Working hard for something we don’t care about is called stress. Working hard for something we love is called passion.
A star wants to see himself rise to the top. A leader wants to see those around him become stars.
If you have to miss it, you can always purchase the presentation and handout on 15minutebusinessbooks.com. But, you don’t get the networking, and you don’t get an omelette.
This is an inspirational book, and I wish I had read it before Christmas, as it would have been a great stocking-stuffer for some of my professional contacts.
Now is the time to book your speakers for your holiday programs.
Many organizations provide end-of-the-year lunches and dinners, to celebrate annual accomplishments, give awards, provide bonus checks, and commemorate the season of the year.
At Creative Communication Network, we are great fits for these programs. We have numerous business and motivational topics that will inform and entertain your audience, for any period of time that you wish. Our fees are highly competitive with other professional speakers.
Here are just a few examples of our presentations:
Karl J. Krayer – “Build on Your Best” – get the most from human capital and relationships in organizations
Randy Mayeux – “Esprit deCorps in a World
of Esprit deMe” – use teamwork and collaborate approaches to achieve objectives at work
Carmen Coreas – “The War Off Drugs” – learn the dangers of pill-popping and energy drinks and discover healthy alternatives that will work
We have many other topics that you can choose from.
We are happy to talk with you about the logistics and objectives for your event, as well as check our availability to help you. You can contact us at: .
Let’s work together to make your holiday program a great success!
Many of you will enjoy the new insights and data about teamwork that I will present on Friday at the First Friday Book Synopsis in Dallas from The Orange Revolution: How One Great Team Can Transform an Entire Organization by Adrian Gostick and Chester Elton (Free Press, 2010). If you miss the synopsis or live outside of our area, you can find it soon on our companion site, 15MinuteBusinessBooks.com.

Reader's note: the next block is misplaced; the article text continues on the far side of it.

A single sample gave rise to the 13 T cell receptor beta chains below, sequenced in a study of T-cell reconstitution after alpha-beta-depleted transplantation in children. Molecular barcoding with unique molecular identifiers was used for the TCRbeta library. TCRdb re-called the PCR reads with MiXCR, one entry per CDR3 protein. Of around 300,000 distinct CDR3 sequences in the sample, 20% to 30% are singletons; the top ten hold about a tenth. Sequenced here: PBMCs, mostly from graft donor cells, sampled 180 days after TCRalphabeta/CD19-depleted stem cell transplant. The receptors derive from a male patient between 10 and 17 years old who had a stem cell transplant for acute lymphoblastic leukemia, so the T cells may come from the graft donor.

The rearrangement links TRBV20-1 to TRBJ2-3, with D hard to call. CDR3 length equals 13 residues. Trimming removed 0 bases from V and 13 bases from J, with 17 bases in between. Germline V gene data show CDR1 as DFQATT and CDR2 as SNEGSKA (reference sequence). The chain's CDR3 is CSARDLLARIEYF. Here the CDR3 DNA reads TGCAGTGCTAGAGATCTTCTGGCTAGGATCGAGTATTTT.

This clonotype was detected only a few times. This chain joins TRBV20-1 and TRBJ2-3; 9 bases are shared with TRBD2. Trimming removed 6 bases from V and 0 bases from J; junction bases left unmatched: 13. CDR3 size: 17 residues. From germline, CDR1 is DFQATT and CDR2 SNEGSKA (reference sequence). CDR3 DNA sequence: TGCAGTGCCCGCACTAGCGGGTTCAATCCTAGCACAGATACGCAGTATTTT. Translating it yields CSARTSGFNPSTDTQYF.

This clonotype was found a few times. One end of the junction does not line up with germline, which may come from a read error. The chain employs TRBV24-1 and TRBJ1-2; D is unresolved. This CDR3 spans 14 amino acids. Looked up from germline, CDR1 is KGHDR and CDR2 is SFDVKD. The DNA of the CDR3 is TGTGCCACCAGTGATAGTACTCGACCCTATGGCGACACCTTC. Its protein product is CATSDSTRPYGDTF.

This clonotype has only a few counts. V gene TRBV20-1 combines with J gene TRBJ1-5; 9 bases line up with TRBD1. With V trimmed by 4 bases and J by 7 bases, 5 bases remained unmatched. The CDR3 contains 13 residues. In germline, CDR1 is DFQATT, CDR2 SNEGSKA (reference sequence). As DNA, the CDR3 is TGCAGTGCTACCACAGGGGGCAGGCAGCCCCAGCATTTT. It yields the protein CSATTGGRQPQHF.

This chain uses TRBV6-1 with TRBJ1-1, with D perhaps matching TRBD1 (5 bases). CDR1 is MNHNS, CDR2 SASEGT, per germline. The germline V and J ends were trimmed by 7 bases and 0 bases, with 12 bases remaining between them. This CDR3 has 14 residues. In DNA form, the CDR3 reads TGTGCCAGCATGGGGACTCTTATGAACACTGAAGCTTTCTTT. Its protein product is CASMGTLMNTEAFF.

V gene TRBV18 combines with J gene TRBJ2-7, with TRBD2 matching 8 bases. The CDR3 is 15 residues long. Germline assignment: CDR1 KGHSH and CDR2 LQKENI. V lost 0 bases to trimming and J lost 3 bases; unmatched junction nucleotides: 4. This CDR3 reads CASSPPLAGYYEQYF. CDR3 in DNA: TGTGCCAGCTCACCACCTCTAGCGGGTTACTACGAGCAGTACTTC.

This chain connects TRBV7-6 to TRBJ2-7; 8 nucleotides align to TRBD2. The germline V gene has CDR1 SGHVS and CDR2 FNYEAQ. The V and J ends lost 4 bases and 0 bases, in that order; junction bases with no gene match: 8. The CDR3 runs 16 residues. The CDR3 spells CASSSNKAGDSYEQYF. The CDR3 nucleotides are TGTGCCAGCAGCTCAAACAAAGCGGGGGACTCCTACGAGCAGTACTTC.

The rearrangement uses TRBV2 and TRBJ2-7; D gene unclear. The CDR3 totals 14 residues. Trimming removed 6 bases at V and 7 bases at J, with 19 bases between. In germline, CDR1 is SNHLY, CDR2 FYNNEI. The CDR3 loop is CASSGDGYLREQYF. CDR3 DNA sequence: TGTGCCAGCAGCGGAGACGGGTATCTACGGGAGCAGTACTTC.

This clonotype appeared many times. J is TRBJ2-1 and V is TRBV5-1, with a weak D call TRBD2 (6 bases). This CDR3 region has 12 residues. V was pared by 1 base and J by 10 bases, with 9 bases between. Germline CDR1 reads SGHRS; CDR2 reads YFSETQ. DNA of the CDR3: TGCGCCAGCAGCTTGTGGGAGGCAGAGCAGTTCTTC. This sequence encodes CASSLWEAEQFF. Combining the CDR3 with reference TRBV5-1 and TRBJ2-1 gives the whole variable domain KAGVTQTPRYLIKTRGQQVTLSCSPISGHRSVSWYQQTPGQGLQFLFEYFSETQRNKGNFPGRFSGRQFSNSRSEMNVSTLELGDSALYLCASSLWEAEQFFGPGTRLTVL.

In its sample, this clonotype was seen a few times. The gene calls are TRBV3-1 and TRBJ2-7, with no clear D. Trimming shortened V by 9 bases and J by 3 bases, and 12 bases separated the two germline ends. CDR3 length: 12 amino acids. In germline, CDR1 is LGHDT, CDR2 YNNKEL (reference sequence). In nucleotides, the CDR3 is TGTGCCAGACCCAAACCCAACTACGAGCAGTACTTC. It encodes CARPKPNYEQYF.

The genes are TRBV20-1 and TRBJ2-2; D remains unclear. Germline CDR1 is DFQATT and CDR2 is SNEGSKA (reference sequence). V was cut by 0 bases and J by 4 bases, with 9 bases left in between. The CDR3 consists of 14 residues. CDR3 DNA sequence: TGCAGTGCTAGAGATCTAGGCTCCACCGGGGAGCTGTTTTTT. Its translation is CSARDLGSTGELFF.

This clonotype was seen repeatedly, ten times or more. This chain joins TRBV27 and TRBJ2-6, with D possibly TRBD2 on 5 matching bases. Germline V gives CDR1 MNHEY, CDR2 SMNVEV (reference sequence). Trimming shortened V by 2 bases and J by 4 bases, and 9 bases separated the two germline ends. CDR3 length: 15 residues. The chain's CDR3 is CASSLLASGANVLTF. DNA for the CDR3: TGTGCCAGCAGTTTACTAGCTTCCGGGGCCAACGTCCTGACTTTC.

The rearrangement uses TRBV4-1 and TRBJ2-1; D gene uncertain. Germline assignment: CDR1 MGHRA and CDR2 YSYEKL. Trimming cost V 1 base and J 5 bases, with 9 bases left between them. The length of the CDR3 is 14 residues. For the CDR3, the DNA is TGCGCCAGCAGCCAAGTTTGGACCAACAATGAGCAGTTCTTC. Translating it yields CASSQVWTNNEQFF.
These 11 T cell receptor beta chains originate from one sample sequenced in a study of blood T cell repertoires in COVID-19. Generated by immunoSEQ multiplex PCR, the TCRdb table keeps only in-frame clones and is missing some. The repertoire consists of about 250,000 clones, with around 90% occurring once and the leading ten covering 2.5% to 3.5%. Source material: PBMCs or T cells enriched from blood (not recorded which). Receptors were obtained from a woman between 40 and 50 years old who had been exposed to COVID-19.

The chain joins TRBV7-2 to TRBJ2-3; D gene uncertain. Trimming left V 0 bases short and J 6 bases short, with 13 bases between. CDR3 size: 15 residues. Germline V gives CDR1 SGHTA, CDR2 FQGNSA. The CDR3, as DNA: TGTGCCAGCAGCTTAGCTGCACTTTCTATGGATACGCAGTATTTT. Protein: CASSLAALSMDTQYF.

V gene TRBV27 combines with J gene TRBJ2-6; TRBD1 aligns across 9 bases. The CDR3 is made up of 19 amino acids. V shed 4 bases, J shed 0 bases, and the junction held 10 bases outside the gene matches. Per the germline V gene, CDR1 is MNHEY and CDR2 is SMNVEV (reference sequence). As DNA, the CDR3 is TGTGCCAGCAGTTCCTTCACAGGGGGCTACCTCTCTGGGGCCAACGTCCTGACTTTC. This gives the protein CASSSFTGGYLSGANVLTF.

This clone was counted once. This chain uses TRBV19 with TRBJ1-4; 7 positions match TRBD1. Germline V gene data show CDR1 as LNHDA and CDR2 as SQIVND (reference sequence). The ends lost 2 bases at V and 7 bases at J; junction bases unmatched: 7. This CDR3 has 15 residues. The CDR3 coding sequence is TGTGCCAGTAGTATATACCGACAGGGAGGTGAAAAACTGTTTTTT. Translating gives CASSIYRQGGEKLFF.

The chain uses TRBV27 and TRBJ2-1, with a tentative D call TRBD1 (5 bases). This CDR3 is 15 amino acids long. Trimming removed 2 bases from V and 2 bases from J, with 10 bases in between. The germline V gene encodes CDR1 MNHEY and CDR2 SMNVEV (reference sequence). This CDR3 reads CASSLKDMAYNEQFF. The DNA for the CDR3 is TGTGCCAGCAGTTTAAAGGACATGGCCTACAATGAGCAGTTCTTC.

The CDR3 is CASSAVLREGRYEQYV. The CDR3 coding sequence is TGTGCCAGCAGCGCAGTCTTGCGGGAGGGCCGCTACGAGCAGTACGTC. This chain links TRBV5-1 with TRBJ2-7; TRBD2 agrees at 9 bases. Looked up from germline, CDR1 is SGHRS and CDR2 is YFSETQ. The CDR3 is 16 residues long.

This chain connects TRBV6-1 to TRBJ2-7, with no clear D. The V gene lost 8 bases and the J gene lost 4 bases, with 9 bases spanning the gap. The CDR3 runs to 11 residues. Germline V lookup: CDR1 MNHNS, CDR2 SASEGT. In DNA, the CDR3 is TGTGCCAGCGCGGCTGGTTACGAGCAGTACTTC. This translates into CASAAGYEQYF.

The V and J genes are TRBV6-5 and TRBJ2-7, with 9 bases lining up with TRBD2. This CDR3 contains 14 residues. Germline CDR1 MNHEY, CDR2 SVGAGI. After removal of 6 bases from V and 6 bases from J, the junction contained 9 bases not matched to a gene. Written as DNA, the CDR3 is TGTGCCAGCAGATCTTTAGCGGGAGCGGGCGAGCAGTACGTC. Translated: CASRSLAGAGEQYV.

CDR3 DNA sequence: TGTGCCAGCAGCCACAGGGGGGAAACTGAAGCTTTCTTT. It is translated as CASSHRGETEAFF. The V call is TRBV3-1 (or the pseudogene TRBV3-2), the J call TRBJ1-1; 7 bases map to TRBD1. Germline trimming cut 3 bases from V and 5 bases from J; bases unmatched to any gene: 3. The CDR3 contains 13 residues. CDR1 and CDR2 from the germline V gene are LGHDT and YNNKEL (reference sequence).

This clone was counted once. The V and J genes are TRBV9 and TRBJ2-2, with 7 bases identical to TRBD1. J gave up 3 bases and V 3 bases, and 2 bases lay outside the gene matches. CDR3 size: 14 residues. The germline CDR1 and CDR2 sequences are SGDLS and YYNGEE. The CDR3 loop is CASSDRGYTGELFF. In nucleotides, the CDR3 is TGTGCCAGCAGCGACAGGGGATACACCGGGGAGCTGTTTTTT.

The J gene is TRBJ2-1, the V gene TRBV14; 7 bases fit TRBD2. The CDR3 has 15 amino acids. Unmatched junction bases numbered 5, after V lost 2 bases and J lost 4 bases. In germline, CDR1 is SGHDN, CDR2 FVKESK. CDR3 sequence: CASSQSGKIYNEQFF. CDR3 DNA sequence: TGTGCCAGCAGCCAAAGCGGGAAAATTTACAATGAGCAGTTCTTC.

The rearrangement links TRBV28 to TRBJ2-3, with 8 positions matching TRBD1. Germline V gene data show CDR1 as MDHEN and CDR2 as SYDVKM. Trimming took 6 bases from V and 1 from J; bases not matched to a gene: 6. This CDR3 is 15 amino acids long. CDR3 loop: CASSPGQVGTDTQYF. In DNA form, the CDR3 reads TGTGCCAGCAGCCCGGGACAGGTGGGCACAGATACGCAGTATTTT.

As always, I am impressed by the research methodology employed in books like this. The findings and recommendations from this book come from a 350,000 person survey conducted by the Best Companies Group (BCG), which has been instrumental in establishing “Best Places to Work” programs.
One item that is missing from this book, as is true of most that I have read on teamwork, is the fundamental question of how teams “work” when they “work as teams.” I am asked all the time what a group needs to do in order to work as a team. And my answer is they must do their work as a team!
What I mean is that the work that everyone does must be interdependent, not independent. You cannot have teams if the work that participants do is not designed so that they work together. Therefore, teamwork depends upon the fact that at minimum, there is an extra set of eyes, or an extra set of input to everything the participants do and contribute.
Throwing independent contributions together into a package is not teamwork. Assembling interdependent contributions together into a package is teamwork. This is because the result comes from the blended aggregation of each person’s input. And, when you have teamwork, you have great difficulty identifying “who did what,” because the product belongs to the team, not any individual. That is why MVP (most valuable player) of a team has never made any sense to me – you can have one for a league, but you should not have one for a team!
So, if you want teamwork, you must design the work where you accomplish it in teams. The work must be interdependent, not independent. If you fail to do this, you will only have a group, and not a team